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Mull, Aros Castle

Castle (Medieval), Hall House (Medieval)

Site Name Mull, Aros Castle

Classification Castle (Medieval), Hall House (Medieval)

Canmore ID 22272

Site Number NM54SE 1

NGR NM 56287 44989

Datum OSGB36 - NGR


Ordnance Survey licence number AC0000807262. All rights reserved.
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Administrative Areas

  • Council Argyll And Bute
  • Parish Kilninian And Kilmore
  • Former Region Strathclyde
  • Former District Argyll And Bute
  • Former County Argyll

Archaeology Notes

NM54SE 1 56287 44989

(NM 5629 4498) Aros Castle (NR)

(remains of)

OS 1:10,000 map, (1976).

Not to be confused with White House of Aros (NM 5645 4554), for which see NM54NE 8.00.

The ruins of Aros Castle, lying about 2 km NW of Salen, constitute a prominent landmark on the W coast of the Sound of Mull. They occupy a strategically important position on a flat-topped promontory.

The principal remains are those of a hall-house and bailey defended on the landward side by a ditch and bank. The hall-house occupies the NW portion of the summit, the remaining area of which was enclosed by a stone curtain-wall to form an approximately square bailey some 0.19 ha (0.47 acres) in extent. The principal approach appears to have been by way of a causeway which crossed the N section of the ditch, thence passing beneath the SW corner of the hall-house to enter a gateway in the W wall of the bailey. Another track, probably of comparatively recent origin, leads westwards from the gateway, passing across the bottom of the ditch and through the outer bank.

The hall-house is more or less oblong on plan (q.v.), measuring about 25.3m from N to S by 12.5 transversely over walls varying from 1.7m to 3.0m in thickness. The structure appears to have comprised two main storeys and a part attic; the walls now stand to a maximum height of about 10m. Architectural details suggest that it was built in the 13th century.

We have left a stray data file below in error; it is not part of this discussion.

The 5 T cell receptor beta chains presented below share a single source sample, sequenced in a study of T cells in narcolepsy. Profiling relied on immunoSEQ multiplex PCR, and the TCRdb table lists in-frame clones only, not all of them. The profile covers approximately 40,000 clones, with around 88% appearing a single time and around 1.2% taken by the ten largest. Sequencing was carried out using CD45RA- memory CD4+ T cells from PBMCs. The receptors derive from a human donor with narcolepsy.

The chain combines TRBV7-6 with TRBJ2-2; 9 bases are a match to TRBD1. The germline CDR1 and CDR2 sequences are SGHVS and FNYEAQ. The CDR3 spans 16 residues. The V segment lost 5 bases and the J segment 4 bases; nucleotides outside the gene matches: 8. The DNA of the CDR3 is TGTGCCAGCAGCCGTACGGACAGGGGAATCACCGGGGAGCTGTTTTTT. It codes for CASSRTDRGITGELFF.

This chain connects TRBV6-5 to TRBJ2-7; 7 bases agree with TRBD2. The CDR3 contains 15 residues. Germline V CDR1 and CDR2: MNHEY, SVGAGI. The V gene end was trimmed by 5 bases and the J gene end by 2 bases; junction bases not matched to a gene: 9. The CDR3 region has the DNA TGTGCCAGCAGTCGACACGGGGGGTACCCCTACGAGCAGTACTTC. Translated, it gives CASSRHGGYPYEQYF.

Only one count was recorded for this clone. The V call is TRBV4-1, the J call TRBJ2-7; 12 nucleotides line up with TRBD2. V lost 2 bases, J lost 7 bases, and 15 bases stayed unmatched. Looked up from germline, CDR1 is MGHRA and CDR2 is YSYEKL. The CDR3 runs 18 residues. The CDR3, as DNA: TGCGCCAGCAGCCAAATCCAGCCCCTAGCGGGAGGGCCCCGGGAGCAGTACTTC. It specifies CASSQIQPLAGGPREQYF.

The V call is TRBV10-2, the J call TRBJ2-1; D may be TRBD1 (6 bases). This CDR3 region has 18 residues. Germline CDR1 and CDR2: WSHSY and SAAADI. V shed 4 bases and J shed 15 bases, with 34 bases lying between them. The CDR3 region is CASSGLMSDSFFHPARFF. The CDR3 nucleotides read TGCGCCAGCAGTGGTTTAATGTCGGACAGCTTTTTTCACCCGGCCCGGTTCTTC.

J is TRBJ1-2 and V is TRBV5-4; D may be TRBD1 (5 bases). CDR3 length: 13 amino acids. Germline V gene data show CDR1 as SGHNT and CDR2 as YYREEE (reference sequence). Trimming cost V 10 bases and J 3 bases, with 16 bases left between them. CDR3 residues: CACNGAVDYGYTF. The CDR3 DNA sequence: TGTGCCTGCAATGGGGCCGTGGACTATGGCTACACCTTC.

The curtain-wall that formerly enclosed the bailey survives only along parts of the W and S sides. It varies in width from 1.1m to 1.7m and now rises to a maximum external height of 1.2m. Elsewhere the wall is represented only by a turf-grown mound of debris, while along part of the E side, where it could be quarried easily, it has disappeared completely. The interior of the bailey is much overgrown, but the stone footings of a rectangular building (A on plan, q.v.) may be seen close to the E wall. Traces of another building (B) lie immediately to the NW. The remains of at least five other buildings (C - G) can be seen SW of the hall-house. Some of these may post-date the occupation of the castle.

The castle was probably built by one of the MacDougall lords of Lorn in the 13th century. It first comes on record (as 'Dounarwyse') in the later 14th century when it was in the possession of the Lords of the Isles. It appears to have been garrisoned by Argyll's troops in 1690, though it was described two years previously as 'ruinous, old, useless and never of any Strength'. Throughout the 18th century the lands of Aros were farmed by a succession of Campbell tacksmen, but there is no record of the castle having been inhabited at this period.

RCAHMS 1980, visited 1973.

The remains at this site were in a similar condition to that described above when seen in 1972.

Revised at 1:2500.

Visited by OS (J P) 2 May 1972.


Fabric Recording (2015)

NM 56280 44980 (Canmore ID: 22272) The Scottish Medieval Castles and Chapels C14 Project (SMCCCP) is a nationwide buildings archaeology project investigating the archaeological potential of building materials surviving within upstanding medieval structures. The SMCCCP combines the survey and analysis of medieval buildings and environments, with the analysis and radiocarbon dating of surviving building materials. The project seeks to constrain building chronologies, and investigate the technical conversion and palaeoenvironmental potential of source materials. The upstanding masonry of Aros Castle was analysed and a number of building and environmental materials recorded and sampled in 2015. These materials are undergoing further analysis and, where appropriate, will be AMS radiocarbon dated.

Archive: National Record of the Historic Environment (NRHE) intended

Funder: Historic Scotland

Mark Thacker – University of Edinburgh

(Source: DES, Volume 16)


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